Is it just me, or did Lent suddenly sneak up on us this year? Last year, I had carefully planned out my six clothing items for my Lenten sacrifice of only wearing 6 items of clothing. This year, it was Fat Tuesday before I realized that I needed to consider what to give up for Lent.
While that sounds like a perfect setup for a rushed decision, truthfully, God had already laid it out for me in the book I’ve been reading by Jen Hatmaker, “7: An Experimental Mutiny Against Excess.” Jen felt challenged to identify seven areas of excess in her life and took radical steps to loosen the bonds of materialism that our culture shackles us with. She balances spiritual depth with laugh-out-loud hilarity as she writes things that most of us would say with our “inside the head” voice. Each month, she made radical sacrifices in the areas of food (choosing only seven items to eat for an entire month), clothes (wearing only seven items for a month), possessions (giving away seven items per day), waste, spending, media, stress.
Ken wasn’t as excited as I was to only eat seven foods for a month, and it really wouldn’t be fair for me to punish him with avocados and bread for a month. I’ve already done the clothing challenge. The next chapter was about giving away possessions.
I have far too much junk in my life, and especially in my basement. The “just in case” and “what if we” items are crowding out our dependence on God to provide in His timing. There’s also a whole lot that I just need to let go of.
So as I mentally prepared myself to load up the Jeep with 280 items headed to Goodwill, I began to delve into the chapter in “7” on possessions.
Before she even started into the daily account of her sacrifices, she said this,
“Donating to Goodwill is fine, but I read the following quote three years ago, and it changed my life:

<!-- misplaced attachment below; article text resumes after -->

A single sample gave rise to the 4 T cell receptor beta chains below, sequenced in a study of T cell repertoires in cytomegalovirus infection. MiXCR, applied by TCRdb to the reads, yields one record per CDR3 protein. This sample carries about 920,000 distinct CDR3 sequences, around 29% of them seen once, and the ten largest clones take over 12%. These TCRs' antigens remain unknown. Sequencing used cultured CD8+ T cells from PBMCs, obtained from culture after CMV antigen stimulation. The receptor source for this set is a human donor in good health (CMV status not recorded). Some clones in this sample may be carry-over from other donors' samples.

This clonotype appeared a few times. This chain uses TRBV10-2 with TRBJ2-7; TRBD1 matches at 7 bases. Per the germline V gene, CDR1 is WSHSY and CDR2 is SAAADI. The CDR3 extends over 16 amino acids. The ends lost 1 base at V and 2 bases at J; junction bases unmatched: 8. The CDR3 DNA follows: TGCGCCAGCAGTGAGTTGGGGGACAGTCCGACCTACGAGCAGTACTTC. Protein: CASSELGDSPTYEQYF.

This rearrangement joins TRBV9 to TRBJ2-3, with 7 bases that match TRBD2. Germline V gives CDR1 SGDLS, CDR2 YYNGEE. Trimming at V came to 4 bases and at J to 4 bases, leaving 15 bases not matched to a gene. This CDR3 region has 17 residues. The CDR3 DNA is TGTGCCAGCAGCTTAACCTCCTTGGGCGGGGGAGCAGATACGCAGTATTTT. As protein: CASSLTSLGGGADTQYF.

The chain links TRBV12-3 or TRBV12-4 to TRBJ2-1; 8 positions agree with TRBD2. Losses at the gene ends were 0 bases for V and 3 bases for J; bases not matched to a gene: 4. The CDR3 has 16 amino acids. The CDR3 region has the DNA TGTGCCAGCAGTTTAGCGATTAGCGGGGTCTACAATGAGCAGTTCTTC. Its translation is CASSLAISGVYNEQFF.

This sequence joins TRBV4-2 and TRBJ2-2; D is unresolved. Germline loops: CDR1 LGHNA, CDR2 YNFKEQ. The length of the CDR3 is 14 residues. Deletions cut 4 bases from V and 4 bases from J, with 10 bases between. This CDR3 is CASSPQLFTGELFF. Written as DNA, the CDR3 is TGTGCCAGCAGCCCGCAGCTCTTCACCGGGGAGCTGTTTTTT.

‘I had come to see that the great tragedy in the church is not that rich Christians do not care about the poor but that rich Christians do not know the poor. . . . I long for the Calcutta slums to meet the Chicago suburbs, for lepers to meet landowners and for each to see God’s image in the other. . . . I truly believe that when the poor meet the rich, riches will have no meaning. And when the rich meet the poor, we will see poverty come to an end.’ (Thank you, Shane Claiborne, for messing me up.)”
So God is challenging me. Rather than just purging my closets and basements and dumping them anonymously at Goodwill’s donation dumpster, to seek out organizations who do great work, but need specific items. They are commonly posted on their websites under “wish lists.” My goal is to find out about the organizations helping the poor, to visit them, to see how I can be a part of what God is doing, to make them a priority on my prayer list, and to take them at least seven items on their wish list. 280 items that are needed.
We’ll see how this goes.
Rather than focusing on writing about what I’m giving, I’m going to highlight here what each organization is giving to this community, and around the world. Most are faith-based, some are not. All are serving the poor. I’m already humbled by how many organizations do great work based out of Middle Tennessee. I’m also amazed at how much need each of them has.
If you’re local and would like to join the purge-a-thon, I’m sure we could bless the socks off of a lot of great people. But in reality, this isn’t about a crusade to gather supplies. My focus is drawing nearer to the heart of God, by drawing nearer to those He cares for: the poor, the widows, the outcasts, the orphans.
It’s probably a good thing Lent snuck up on me this year, so I wouldn’t think myself out of this!